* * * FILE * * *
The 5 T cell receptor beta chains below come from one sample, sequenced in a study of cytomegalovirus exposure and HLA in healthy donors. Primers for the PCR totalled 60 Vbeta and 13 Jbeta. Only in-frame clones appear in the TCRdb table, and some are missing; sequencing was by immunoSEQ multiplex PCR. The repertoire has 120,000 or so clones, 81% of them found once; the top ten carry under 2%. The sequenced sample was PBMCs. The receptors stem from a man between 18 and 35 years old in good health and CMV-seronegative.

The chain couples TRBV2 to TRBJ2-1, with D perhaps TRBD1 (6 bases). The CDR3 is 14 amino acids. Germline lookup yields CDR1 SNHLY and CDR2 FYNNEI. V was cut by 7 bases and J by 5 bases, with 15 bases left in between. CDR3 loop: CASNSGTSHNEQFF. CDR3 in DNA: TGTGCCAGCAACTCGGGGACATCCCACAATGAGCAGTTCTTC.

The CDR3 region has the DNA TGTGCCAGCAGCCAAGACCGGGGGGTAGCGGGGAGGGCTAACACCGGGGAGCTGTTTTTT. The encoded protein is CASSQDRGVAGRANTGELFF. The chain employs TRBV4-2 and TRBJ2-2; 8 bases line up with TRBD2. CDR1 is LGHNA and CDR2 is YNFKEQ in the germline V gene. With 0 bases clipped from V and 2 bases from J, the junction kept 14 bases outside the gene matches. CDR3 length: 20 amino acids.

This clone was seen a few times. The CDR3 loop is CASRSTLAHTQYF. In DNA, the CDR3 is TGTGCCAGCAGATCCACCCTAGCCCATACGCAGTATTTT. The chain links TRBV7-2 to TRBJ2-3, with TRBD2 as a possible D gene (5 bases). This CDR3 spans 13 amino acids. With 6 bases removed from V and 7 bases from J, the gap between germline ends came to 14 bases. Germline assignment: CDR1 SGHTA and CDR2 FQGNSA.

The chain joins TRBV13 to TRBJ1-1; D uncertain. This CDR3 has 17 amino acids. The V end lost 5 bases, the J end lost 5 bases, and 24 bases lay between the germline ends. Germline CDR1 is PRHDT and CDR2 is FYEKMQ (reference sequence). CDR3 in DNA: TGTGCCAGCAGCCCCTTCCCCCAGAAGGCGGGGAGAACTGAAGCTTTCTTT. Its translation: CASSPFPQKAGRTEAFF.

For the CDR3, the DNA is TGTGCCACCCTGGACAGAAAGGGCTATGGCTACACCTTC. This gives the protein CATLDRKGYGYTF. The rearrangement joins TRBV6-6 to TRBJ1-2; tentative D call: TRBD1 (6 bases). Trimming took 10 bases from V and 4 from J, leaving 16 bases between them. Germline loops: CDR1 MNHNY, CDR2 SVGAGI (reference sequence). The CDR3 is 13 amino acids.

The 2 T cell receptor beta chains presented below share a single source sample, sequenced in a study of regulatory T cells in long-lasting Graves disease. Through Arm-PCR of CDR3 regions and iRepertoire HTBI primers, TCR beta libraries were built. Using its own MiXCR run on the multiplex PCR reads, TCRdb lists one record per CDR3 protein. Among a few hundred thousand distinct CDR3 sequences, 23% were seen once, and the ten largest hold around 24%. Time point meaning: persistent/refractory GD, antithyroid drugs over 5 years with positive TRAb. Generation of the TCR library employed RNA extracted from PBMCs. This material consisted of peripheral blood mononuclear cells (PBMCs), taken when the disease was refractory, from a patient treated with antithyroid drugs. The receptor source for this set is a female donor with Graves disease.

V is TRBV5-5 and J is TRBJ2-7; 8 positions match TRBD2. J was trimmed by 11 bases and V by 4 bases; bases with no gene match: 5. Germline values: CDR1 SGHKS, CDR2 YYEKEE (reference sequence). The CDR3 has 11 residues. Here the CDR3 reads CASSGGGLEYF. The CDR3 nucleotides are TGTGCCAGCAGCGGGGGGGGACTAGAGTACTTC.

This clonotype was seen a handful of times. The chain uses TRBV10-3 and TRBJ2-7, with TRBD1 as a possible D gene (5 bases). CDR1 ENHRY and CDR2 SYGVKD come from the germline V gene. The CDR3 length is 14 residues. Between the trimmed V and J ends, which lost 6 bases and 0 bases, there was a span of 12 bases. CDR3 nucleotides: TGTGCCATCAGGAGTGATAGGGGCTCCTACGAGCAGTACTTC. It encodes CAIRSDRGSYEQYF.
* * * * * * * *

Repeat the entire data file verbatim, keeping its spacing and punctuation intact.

The 5 T cell receptor beta chains below come from one sample, sequenced in a study of cytomegalovirus exposure and HLA in healthy donors. Primers for the PCR totalled 60 Vbeta and 13 Jbeta. Only in-frame clones appear in the TCRdb table, and some are missing; sequencing was by immunoSEQ multiplex PCR. The repertoire has 120,000 or so clones, 81% of them found once; the top ten carry under 2%. The sequenced sample was PBMCs. The receptors stem from a man between 18 and 35 years old in good health and CMV-seronegative.

The chain couples TRBV2 to TRBJ2-1, with D perhaps TRBD1 (6 bases). The CDR3 is 14 amino acids. Germline lookup yields CDR1 SNHLY and CDR2 FYNNEI. V was cut by 7 bases and J by 5 bases, with 15 bases left in between. CDR3 loop: CASNSGTSHNEQFF. CDR3 in DNA: TGTGCCAGCAACTCGGGGACATCCCACAATGAGCAGTTCTTC.

The CDR3 region has the DNA TGTGCCAGCAGCCAAGACCGGGGGGTAGCGGGGAGGGCTAACACCGGGGAGCTGTTTTTT. The encoded protein is CASSQDRGVAGRANTGELFF. The chain employs TRBV4-2 and TRBJ2-2; 8 bases line up with TRBD2. CDR1 is LGHNA and CDR2 is YNFKEQ in the germline V gene. With 0 bases clipped from V and 2 bases from J, the junction kept 14 bases outside the gene matches. CDR3 length: 20 amino acids.

This clone was seen a few times. The CDR3 loop is CASRSTLAHTQYF. In DNA, the CDR3 is TGTGCCAGCAGATCCACCCTAGCCCATACGCAGTATTTT. The chain links TRBV7-2 to TRBJ2-3, with TRBD2 as a possible D gene (5 bases). This CDR3 spans 13 amino acids. With 6 bases removed from V and 7 bases from J, the gap between germline ends came to 14 bases. Germline assignment: CDR1 SGHTA and CDR2 FQGNSA.

The chain joins TRBV13 to TRBJ1-1; D uncertain. This CDR3 has 17 amino acids. The V end lost 5 bases, the J end lost 5 bases, and 24 bases lay between the germline ends. Germline CDR1 is PRHDT and CDR2 is FYEKMQ (reference sequence). CDR3 in DNA: TGTGCCAGCAGCCCCTTCCCCCAGAAGGCGGGGAGAACTGAAGCTTTCTTT. Its translation: CASSPFPQKAGRTEAFF.

For the CDR3, the DNA is TGTGCCACCCTGGACAGAAAGGGCTATGGCTACACCTTC. This gives the protein CATLDRKGYGYTF. The rearrangement joins TRBV6-6 to TRBJ1-2; tentative D call: TRBD1 (6 bases). Trimming took 10 bases from V and 4 from J, leaving 16 bases between them. Germline loops: CDR1 MNHNY, CDR2 SVGAGI (reference sequence). The CDR3 is 13 amino acids.

The 2 T cell receptor beta chains presented below share a single source sample, sequenced in a study of regulatory T cells in long-lasting Graves disease. Through Arm-PCR of CDR3 regions and iRepertoire HTBI primers, TCR beta libraries were built. Using its own MiXCR run on the multiplex PCR reads, TCRdb lists one record per CDR3 protein. Among a few hundred thousand distinct CDR3 sequences, 23% were seen once, and the ten largest hold around 24%. Time point meaning: persistent/refractory GD, antithyroid drugs over 5 years with positive TRAb. Generation of the TCR library employed RNA extracted from PBMCs. This material consisted of peripheral blood mononuclear cells (PBMCs), taken when the disease was refractory, from a patient treated with antithyroid drugs. The receptor source for this set is a female donor with Graves disease.

V is TRBV5-5 and J is TRBJ2-7; 8 positions match TRBD2. J was trimmed by 11 bases and V by 4 bases; bases with no gene match: 5. Germline values: CDR1 SGHKS, CDR2 YYEKEE (reference sequence). The CDR3 has 11 residues. Here the CDR3 reads CASSGGGLEYF. The CDR3 nucleotides are TGTGCCAGCAGCGGGGGGGGACTAGAGTACTTC.

This clonotype was seen a handful of times. The chain uses TRBV10-3 and TRBJ2-7, with TRBD1 as a possible D gene (5 bases). CDR1 ENHRY and CDR2 SYGVKD come from the germline V gene. The CDR3 length is 14 residues. Between the trimmed V and J ends, which lost 6 bases and 0 bases, there was a span of 12 bases. CDR3 nucleotides: TGTGCCATCAGGAGTGATAGGGGCTCCTACGAGCAGTACTTC. It encodes CAIRSDRGSYEQYF.